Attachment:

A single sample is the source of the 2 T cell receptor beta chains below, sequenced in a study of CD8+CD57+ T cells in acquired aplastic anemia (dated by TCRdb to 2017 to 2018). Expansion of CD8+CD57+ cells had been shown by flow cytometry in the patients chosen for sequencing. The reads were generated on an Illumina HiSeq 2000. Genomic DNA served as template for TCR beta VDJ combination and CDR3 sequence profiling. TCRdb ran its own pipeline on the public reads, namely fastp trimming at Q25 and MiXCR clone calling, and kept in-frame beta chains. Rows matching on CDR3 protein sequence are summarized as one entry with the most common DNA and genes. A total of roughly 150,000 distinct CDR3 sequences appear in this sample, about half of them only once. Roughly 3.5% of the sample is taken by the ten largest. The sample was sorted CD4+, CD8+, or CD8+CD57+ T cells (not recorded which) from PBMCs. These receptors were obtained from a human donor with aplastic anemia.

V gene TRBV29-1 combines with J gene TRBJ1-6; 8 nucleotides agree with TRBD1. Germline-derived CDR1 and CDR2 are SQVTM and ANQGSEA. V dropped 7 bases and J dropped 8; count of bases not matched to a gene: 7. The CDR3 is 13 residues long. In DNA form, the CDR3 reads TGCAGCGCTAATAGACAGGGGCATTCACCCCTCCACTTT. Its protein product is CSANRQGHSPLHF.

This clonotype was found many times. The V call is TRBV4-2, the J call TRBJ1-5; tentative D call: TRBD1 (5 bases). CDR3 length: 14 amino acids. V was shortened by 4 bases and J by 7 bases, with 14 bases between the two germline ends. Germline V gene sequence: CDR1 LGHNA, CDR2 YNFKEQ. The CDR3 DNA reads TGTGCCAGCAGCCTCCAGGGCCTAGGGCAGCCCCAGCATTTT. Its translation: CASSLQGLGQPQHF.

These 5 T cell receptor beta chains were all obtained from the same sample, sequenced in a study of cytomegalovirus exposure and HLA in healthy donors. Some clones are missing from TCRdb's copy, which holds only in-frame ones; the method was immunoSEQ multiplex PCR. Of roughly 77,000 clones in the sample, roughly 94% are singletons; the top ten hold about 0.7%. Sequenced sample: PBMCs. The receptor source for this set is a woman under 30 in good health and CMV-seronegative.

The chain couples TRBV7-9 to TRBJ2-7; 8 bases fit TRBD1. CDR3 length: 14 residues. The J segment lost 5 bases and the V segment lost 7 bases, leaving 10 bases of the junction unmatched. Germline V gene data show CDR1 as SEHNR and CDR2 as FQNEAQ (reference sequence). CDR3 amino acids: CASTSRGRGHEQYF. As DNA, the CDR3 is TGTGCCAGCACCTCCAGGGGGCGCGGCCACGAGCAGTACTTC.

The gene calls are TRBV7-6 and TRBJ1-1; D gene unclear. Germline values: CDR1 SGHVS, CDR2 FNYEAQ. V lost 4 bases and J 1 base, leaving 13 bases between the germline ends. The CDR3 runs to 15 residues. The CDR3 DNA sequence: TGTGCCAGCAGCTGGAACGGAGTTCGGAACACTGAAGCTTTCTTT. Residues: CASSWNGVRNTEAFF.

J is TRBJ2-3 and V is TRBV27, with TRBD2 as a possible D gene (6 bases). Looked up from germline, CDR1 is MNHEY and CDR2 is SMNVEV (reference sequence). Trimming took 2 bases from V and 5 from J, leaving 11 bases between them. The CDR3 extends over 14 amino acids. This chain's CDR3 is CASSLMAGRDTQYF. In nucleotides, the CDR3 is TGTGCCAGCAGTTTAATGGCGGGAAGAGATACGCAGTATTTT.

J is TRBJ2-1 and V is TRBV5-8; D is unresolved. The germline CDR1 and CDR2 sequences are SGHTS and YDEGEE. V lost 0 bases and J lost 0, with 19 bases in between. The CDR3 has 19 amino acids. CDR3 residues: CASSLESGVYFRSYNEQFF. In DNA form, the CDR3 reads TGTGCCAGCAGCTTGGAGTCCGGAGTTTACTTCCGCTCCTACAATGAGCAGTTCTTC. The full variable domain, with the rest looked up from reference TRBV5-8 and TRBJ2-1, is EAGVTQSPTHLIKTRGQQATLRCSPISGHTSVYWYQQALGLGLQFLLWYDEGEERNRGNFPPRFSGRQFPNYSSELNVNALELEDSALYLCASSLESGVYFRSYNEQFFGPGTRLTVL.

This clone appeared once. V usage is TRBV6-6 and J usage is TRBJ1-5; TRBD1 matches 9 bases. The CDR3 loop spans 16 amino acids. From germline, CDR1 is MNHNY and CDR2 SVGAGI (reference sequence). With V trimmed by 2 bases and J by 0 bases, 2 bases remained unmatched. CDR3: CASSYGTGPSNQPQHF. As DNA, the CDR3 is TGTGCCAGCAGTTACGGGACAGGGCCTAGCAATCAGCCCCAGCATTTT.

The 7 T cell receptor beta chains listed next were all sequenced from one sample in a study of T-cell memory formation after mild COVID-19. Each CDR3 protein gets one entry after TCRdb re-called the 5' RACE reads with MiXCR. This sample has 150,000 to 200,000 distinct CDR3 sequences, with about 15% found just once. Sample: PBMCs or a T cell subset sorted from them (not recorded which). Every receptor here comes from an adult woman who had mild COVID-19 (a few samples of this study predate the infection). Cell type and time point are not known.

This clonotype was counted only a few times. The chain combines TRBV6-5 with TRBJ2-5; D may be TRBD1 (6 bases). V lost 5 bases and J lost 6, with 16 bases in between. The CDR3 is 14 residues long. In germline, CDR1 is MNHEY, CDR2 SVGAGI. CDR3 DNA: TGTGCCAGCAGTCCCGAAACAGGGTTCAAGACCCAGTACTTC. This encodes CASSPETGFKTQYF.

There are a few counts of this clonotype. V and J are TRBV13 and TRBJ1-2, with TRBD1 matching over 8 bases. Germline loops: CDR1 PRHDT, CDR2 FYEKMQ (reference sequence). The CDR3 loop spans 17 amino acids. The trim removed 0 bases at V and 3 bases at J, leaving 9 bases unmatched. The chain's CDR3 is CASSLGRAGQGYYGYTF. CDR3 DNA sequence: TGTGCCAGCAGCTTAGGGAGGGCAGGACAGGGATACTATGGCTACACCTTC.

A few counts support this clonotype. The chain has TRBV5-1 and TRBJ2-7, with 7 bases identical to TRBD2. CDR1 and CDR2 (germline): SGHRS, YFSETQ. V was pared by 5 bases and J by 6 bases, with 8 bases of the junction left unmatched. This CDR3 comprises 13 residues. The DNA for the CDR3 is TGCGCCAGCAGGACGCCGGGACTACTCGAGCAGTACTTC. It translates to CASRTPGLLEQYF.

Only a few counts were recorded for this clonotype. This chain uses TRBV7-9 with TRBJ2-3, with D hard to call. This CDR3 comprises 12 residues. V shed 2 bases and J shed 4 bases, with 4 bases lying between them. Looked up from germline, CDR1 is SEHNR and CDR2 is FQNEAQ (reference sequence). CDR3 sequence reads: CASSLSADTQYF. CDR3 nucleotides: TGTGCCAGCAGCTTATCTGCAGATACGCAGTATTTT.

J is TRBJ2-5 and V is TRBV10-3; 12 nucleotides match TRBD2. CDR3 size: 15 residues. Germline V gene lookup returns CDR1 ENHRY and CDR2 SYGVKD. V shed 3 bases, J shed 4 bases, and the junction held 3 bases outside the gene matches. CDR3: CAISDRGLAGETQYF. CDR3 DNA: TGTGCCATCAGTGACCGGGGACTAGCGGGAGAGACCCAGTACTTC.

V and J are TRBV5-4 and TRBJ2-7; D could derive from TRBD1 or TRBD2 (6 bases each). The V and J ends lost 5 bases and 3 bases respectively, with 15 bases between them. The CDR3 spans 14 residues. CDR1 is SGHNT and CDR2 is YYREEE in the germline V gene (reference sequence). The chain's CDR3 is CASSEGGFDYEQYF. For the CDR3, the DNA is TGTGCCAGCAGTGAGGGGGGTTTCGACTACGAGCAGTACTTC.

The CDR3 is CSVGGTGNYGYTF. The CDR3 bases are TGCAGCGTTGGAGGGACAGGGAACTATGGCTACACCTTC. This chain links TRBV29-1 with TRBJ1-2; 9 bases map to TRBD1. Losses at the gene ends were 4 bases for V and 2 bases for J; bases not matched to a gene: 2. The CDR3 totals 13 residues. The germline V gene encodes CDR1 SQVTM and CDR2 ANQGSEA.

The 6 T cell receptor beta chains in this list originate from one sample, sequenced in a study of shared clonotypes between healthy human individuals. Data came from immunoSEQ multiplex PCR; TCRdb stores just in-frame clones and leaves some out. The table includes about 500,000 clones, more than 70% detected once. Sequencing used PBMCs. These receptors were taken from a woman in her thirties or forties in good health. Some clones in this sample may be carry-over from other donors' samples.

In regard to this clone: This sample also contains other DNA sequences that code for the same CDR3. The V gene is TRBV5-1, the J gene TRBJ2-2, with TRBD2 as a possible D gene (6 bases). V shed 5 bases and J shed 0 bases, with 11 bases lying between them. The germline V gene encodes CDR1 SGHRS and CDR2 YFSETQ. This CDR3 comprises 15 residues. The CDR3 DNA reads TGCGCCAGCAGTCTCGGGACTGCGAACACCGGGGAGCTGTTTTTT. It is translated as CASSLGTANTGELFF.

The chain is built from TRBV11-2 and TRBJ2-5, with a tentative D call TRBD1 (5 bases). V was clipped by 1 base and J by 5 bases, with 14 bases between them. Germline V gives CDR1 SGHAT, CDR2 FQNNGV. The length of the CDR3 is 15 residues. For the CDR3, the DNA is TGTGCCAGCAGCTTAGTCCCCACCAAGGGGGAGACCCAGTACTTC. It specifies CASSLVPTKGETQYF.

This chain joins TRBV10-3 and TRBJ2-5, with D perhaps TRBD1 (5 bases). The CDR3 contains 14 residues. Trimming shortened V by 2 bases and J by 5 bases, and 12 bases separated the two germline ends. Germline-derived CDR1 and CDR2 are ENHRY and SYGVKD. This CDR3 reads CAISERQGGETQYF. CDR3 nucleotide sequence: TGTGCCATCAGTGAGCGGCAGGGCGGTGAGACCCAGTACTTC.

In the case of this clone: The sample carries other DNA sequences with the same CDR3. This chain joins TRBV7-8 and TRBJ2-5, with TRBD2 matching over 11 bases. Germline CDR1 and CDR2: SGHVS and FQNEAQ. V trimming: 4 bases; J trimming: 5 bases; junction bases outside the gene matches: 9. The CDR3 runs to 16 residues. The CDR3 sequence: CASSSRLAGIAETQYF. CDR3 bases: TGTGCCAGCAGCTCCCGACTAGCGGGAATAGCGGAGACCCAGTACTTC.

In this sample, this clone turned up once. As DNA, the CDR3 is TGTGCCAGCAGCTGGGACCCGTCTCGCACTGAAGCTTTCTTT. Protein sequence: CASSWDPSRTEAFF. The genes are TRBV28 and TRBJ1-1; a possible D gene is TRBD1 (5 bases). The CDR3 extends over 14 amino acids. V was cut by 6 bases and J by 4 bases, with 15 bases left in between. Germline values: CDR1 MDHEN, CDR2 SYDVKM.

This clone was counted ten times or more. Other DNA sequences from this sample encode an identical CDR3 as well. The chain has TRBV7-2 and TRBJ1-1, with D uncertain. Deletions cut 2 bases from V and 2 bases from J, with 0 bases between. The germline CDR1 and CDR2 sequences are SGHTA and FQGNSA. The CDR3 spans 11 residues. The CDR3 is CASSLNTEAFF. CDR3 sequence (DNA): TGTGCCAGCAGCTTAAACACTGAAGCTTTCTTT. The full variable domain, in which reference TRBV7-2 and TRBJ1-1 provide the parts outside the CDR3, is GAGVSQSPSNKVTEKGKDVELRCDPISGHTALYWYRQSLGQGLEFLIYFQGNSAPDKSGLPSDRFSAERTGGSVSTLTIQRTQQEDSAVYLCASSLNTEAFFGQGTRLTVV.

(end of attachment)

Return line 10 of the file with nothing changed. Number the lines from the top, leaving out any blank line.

The 7 T cell receptor beta chains listed next were all sequenced from one sample in a study of T-cell memory formation after mild COVID-19. Each CDR3 protein gets one entry after TCRdb re-called the 5' RACE reads with MiXCR. This sample has 150,000 to 200,000 distinct CDR3 sequences, with about 15% found just once. Sample: PBMCs or a T cell subset sorted from them (not recorded which). Every receptor here comes from an adult woman who had mild COVID-19 (a few samples of this study predate the infection). Cell type and time point are not known.